The £30bn worth of policies and tax cuts put forward by the Chancellor of the Exchequer today will not be enough to keep the UK economy afloat, according to experts who predict a further spending spree in the autumn Budget.
In a summer statement delivered in the House of Commons this afternoon (July 8), Rishi Sunak announced a number of packages set to retain, support and create jobs to minimise unemployment in the aftermath of the coronavirus crisis.
Up to £9.4bn will be paid out to firms as a bonus for returning staff to full-time work while £3.7bn is set aside for supporting jobs through a Kickstart Scheme alongside trainee programmes and apprenticeships.
Tax cuts — a stamp duty holiday and reduced VAT in the tourism sector — will cost HM Treasury nearly £8bn, £500m will go towards a discount ‘eat out’ scheme and £8.7bn has been earmarked for an infrastructure package and greener homes.
But economists say the measures are unlikely to be enough to bolster the UK economy, predicting the focus will stay on getting the economy moving in the Budget in the autumn - when a further flurry of spending is likely to be revealed.
Paul Dales, chief UK economist at Capital Economics, said the method of paying for these measures was “unlikely to get any airtime” until the autumn, but said: “Even then, the chancellor is unlikely to embrace austerity anywhere near as tightly as after the global financial crash.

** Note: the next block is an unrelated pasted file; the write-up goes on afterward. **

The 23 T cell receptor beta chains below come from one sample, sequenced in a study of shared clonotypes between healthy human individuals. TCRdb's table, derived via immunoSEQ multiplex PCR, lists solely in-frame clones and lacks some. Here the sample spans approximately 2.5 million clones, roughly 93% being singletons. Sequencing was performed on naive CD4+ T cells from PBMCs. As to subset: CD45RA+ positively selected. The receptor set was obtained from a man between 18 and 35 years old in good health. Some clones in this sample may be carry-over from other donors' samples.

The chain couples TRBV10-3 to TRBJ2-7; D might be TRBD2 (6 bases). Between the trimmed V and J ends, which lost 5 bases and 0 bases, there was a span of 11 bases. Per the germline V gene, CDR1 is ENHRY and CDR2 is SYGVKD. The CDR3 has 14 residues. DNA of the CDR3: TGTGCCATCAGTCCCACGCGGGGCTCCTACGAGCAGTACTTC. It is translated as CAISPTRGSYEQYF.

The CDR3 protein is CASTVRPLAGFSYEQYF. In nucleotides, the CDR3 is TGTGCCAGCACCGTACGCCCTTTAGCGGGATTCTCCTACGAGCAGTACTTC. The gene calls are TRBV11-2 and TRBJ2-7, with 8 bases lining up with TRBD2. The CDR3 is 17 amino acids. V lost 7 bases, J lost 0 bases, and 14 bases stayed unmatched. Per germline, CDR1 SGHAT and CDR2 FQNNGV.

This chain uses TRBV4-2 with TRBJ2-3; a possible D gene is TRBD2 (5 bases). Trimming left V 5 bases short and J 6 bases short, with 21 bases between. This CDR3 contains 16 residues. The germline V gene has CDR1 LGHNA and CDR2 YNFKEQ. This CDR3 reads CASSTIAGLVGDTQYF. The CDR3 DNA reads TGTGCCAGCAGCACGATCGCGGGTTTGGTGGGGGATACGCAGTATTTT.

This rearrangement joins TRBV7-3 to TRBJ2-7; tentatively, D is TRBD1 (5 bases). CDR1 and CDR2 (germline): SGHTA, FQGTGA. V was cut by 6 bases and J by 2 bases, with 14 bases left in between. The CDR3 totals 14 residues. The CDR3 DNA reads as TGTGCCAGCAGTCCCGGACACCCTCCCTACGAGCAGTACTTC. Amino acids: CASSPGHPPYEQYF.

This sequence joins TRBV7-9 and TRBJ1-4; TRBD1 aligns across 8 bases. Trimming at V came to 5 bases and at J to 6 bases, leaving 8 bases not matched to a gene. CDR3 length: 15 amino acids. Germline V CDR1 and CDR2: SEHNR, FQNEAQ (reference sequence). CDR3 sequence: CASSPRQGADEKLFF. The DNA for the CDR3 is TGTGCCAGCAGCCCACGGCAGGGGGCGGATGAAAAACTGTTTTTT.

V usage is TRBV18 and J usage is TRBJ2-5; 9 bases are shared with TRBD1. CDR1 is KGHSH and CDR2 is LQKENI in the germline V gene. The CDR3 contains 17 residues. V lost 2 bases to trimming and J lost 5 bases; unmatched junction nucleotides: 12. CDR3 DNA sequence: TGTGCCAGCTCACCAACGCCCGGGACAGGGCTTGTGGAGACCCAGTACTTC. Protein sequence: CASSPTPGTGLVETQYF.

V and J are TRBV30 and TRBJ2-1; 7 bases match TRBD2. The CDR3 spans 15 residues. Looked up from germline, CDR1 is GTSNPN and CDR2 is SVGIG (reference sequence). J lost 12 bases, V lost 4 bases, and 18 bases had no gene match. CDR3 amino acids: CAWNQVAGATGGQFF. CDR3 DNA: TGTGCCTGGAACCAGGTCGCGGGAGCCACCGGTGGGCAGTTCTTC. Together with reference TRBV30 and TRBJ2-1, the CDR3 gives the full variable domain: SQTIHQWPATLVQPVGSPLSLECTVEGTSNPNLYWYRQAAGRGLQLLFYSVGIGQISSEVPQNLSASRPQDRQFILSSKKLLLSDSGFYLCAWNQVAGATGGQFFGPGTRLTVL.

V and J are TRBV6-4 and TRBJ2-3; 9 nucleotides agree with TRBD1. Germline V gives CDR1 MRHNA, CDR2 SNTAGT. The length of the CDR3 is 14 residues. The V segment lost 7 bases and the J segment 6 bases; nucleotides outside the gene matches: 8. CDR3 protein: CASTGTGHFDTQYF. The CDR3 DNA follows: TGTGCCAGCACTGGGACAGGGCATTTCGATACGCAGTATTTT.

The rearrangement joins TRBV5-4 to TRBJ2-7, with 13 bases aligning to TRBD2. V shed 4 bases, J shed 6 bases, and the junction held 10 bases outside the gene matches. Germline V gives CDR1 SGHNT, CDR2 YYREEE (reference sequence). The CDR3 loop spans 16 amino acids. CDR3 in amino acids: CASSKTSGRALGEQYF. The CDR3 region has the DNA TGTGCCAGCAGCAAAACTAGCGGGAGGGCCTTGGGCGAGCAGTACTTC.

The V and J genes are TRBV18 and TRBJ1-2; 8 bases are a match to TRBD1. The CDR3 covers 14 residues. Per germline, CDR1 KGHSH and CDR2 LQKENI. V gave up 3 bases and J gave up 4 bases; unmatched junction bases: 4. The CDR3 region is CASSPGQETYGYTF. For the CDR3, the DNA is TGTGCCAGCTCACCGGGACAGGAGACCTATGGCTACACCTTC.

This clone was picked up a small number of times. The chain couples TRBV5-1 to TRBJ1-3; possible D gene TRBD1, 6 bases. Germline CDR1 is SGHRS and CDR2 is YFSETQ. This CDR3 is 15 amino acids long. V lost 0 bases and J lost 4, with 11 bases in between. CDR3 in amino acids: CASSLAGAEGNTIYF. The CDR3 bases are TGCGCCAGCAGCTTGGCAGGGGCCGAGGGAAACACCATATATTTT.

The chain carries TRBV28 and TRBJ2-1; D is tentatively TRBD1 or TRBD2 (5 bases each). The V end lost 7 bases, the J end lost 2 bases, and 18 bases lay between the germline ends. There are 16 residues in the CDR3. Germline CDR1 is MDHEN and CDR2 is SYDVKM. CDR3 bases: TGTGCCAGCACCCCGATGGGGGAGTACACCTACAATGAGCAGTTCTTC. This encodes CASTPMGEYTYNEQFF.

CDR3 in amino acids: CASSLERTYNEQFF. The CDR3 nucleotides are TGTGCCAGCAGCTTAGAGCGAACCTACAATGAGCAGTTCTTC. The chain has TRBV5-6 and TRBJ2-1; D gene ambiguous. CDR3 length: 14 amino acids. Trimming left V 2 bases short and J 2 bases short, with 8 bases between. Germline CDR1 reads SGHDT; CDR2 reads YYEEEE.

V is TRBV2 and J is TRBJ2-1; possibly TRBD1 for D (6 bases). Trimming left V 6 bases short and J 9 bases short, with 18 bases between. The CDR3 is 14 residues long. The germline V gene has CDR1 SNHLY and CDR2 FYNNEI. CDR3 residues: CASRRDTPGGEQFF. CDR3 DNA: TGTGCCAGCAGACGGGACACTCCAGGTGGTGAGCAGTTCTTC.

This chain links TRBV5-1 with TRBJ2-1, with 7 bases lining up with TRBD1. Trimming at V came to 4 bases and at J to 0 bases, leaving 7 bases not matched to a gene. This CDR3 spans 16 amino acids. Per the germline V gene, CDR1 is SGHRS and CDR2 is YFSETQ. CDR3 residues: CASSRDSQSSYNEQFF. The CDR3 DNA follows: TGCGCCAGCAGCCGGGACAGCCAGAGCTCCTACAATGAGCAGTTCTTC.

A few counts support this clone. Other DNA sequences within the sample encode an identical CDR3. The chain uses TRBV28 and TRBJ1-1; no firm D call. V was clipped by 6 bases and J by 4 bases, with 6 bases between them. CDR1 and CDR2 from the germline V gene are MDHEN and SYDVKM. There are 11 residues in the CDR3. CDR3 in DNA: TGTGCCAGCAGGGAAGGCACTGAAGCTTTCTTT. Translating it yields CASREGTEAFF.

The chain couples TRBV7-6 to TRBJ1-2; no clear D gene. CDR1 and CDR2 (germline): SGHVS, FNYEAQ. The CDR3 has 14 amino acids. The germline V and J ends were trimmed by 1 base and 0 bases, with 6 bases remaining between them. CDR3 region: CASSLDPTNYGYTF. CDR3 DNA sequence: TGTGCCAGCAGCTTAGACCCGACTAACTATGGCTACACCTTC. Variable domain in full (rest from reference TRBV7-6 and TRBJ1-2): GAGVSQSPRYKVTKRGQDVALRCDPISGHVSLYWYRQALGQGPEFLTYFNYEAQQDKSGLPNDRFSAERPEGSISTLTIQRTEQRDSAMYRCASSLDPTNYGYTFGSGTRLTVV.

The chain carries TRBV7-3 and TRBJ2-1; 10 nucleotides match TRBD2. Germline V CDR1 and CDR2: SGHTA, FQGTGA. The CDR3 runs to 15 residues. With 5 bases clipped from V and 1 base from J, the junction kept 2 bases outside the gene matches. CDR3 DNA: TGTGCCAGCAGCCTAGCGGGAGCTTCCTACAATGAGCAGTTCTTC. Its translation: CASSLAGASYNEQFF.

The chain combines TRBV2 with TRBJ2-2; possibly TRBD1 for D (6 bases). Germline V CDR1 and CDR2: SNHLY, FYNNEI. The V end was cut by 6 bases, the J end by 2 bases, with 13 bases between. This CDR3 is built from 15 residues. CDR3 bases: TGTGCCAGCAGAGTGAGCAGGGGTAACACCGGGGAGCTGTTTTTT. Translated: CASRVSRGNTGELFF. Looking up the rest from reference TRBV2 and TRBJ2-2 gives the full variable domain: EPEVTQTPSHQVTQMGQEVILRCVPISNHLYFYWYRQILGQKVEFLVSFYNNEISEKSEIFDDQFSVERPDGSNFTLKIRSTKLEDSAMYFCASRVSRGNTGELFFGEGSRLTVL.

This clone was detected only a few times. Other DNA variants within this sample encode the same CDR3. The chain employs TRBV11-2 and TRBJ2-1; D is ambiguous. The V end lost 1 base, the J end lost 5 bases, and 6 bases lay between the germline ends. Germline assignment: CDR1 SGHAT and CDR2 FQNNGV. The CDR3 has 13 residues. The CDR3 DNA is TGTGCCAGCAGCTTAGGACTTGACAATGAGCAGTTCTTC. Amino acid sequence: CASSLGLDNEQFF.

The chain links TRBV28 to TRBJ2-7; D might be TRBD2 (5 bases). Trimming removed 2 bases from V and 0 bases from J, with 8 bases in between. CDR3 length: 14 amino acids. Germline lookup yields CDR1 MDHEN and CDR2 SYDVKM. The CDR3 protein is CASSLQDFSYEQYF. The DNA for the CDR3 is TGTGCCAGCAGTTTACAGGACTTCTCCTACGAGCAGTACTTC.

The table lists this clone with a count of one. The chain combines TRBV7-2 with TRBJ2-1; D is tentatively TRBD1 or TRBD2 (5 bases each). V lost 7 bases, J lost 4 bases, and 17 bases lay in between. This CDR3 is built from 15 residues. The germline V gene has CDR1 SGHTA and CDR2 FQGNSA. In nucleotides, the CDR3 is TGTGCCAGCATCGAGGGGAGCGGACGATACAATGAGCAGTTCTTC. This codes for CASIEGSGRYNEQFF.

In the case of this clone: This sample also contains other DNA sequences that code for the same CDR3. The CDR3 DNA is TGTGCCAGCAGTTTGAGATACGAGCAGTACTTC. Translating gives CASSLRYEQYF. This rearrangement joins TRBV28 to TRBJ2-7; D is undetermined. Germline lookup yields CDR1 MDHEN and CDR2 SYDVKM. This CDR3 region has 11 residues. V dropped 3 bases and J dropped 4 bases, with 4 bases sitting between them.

“So Mr Sunak’s spending spree will continue for some time yet and fiscal policy is unlikely to be a major drag on the economy in the coming years.”
Neil Birrell, chief investment officer at Premier Miton Investors, agreed. He said although the package was “positive”, it did not “go very far in the face of the economic situation we are in” and was “not significant in the overall scheme of things”.
According to Samuel Tombs, chief UK economist at Pantheon Macroeconomics, the measures were “not enough to underpin a V-shaped recovery”.
Mr Tombs said: “Despite the chancellor’s efforts, we still expect GDP to be about 5 per cent below its pre-Covid level by the end of this year.”
Further spending measures were also predicted by Tim Fassam, director of policy and government relations at Pimfa, who said there was a “sense” the chancellor had held back on announcing larger measures in case he needed to take action in the autumn Budget.
Who will foot the bill
Others were more focused on how — and when — the chancellor would decide to pay for the measures introduced today and previously for the UK’s buffer against the crisis.
The virus’ economic impact has resulted in the UK’s debt-to-GDP ratio breaking the 100 per cent mark for the first time since 1963 as the economy shrank a record 20 per cent in April, and government spending could now be in the region of £166bn.
Sarah Coles, personal finance analyst at Hargreaves Lansdown, said: “Rishi Sunak may not have thrown the entire kitchen sink at the impending economic and jobs crisis, but he’s lobbed a fair amount of kitchenware at it.